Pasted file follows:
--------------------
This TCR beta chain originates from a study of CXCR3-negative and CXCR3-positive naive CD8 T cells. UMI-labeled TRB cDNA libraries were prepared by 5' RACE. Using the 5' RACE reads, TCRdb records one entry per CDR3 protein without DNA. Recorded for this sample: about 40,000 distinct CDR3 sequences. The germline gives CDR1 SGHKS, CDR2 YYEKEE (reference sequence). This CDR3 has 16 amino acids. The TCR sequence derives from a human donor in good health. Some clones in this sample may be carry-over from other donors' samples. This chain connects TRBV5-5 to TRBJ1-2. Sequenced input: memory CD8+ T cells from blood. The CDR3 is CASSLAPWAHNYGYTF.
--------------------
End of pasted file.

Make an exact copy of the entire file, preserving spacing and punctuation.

This TCR beta chain originates from a study of CXCR3-negative and CXCR3-positive naive CD8 T cells. UMI-labeled TRB cDNA libraries were prepared by 5' RACE. Using the 5' RACE reads, TCRdb records one entry per CDR3 protein without DNA. Recorded for this sample: about 40,000 distinct CDR3 sequences. The germline gives CDR1 SGHKS, CDR2 YYEKEE (reference sequence). This CDR3 has 16 amino acids. The TCR sequence derives from a human donor in good health. Some clones in this sample may be carry-over from other donors' samples. This chain connects TRBV5-5 to TRBJ1-2. Sequenced input: memory CD8+ T cells from blood. The CDR3 is CASSLAPWAHNYGYTF.